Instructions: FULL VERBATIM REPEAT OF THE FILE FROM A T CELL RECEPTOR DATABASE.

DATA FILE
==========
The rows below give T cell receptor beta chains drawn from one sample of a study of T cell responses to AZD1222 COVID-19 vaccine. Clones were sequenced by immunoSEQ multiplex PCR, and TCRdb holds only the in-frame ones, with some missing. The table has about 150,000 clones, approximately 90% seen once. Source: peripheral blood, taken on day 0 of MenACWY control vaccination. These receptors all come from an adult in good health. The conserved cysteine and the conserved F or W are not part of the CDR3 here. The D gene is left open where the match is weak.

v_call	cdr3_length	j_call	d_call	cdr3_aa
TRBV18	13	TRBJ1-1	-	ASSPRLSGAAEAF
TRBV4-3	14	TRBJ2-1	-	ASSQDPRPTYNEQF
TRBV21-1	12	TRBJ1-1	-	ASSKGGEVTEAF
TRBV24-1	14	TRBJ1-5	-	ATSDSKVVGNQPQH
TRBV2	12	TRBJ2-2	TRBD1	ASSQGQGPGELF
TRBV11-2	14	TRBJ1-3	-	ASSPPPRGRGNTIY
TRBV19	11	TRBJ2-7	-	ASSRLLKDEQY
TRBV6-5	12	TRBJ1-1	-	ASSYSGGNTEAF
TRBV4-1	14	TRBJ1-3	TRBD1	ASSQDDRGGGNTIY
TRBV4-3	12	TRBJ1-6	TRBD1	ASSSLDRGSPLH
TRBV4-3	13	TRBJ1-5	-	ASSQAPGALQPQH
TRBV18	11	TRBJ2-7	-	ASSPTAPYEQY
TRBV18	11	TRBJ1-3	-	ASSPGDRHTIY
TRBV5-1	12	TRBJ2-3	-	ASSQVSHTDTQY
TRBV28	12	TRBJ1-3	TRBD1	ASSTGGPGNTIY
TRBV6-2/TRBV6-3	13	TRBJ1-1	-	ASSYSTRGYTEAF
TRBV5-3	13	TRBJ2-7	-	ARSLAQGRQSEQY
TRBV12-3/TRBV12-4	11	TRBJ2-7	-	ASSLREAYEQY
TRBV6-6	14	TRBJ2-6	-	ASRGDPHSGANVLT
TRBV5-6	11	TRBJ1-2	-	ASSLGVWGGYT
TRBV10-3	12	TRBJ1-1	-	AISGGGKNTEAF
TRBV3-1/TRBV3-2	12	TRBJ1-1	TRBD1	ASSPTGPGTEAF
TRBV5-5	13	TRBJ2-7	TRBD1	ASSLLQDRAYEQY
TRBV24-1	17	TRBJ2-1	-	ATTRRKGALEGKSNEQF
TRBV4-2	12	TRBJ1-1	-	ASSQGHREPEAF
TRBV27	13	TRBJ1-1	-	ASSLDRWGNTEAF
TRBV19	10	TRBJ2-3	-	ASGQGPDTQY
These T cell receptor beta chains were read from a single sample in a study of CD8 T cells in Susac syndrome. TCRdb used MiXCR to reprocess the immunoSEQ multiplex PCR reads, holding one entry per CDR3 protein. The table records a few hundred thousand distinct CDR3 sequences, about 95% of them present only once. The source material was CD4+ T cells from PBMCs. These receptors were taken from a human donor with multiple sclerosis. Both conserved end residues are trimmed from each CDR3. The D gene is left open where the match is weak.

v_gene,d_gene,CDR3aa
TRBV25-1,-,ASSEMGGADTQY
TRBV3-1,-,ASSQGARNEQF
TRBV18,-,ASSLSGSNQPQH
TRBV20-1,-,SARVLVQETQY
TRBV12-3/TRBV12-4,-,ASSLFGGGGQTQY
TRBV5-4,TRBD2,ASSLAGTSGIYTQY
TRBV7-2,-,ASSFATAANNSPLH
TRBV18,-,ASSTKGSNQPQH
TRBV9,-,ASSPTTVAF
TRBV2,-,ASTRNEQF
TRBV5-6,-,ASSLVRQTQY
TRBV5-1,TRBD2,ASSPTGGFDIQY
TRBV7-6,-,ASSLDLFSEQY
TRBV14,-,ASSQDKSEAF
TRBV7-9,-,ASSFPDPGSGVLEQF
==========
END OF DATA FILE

The rows below give T cell receptor beta chains drawn from one sample of a study of T cell responses to AZD1222 COVID-19 vaccine. Clones were sequenced by immunoSEQ multiplex PCR, and TCRdb holds only the in-frame ones, with some missing. The table has about 150,000 clones, approximately 90% seen once. Source: peripheral blood, taken on day 0 of MenACWY control vaccination. These receptors all come from an adult in good health. The conserved cysteine and the conserved F or W are not part of the CDR3 here. The D gene is left open where the match is weak.

v_call	cdr3_length	j_call	d_call	cdr3_aa
TRBV18	13	TRBJ1-1	-	ASSPRLSGAAEAF
TRBV4-3	14	TRBJ2-1	-	ASSQDPRPTYNEQF
TRBV21-1	12	TRBJ1-1	-	ASSKGGEVTEAF
TRBV24-1	14	TRBJ1-5	-	ATSDSKVVGNQPQH
TRBV2	12	TRBJ2-2	TRBD1	ASSQGQGPGELF
TRBV11-2	14	TRBJ1-3	-	ASSPPPRGRGNTIY
TRBV19	11	TRBJ2-7	-	ASSRLLKDEQY
TRBV6-5	12	TRBJ1-1	-	ASSYSGGNTEAF
TRBV4-1	14	TRBJ1-3	TRBD1	ASSQDDRGGGNTIY
TRBV4-3	12	TRBJ1-6	TRBD1	ASSSLDRGSPLH
TRBV4-3	13	TRBJ1-5	-	ASSQAPGALQPQH
TRBV18	11	TRBJ2-7	-	ASSPTAPYEQY
TRBV18	11	TRBJ1-3	-	ASSPGDRHTIY
TRBV5-1	12	TRBJ2-3	-	ASSQVSHTDTQY
TRBV28	12	TRBJ1-3	TRBD1	ASSTGGPGNTIY
TRBV6-2/TRBV6-3	13	TRBJ1-1	-	ASSYSTRGYTEAF
TRBV5-3	13	TRBJ2-7	-	ARSLAQGRQSEQY
TRBV12-3/TRBV12-4	11	TRBJ2-7	-	ASSLREAYEQY
TRBV6-6	14	TRBJ2-6	-	ASRGDPHSGANVLT
TRBV5-6	11	TRBJ1-2	-	ASSLGVWGGYT
TRBV10-3	12	TRBJ1-1	-	AISGGGKNTEAF
TRBV3-1/TRBV3-2	12	TRBJ1-1	TRBD1	ASSPTGPGTEAF
TRBV5-5	13	TRBJ2-7	TRBD1	ASSLLQDRAYEQY
TRBV24-1	17	TRBJ2-1	-	ATTRRKGALEGKSNEQF
TRBV4-2	12	TRBJ1-1	-	ASSQGHREPEAF
TRBV27	13	TRBJ1-1	-	ASSLDRWGNTEAF
TRBV19	10	TRBJ2-3	-	ASGQGPDTQY
These T cell receptor beta chains were read from a single sample in a study of CD8 T cells in Susac syndrome. TCRdb used MiXCR to reprocess the immunoSEQ multiplex PCR reads, holding one entry per CDR3 protein. The table records a few hundred thousand distinct CDR3 sequences, about 95% of them present only once. The source material was CD4+ T cells from PBMCs. These receptors were taken from a human donor with multiple sclerosis. Both conserved end residues are trimmed from each CDR3. The D gene is left open where the match is weak.

v_gene,d_gene,CDR3aa
TRBV25-1,-,ASSEMGGADTQY
TRBV3-1,-,ASSQGARNEQF
TRBV18,-,ASSLSGSNQPQH
TRBV20-1,-,SARVLVQETQY
TRBV12-3/TRBV12-4,-,ASSLFGGGGQTQY
TRBV5-4,TRBD2,ASSLAGTSGIYTQY
TRBV7-2,-,ASSFATAANNSPLH
TRBV18,-,ASSTKGSNQPQH
TRBV9,-,ASSPTTVAF
TRBV2,-,ASTRNEQF
TRBV5-6,-,ASSLVRQTQY
TRBV5-1,TRBD2,ASSPTGGFDIQY
TRBV7-6,-,ASSLDLFSEQY
TRBV14,-,ASSQDKSEAF
TRBV7-9,-,ASSFPDPGSGVLEQF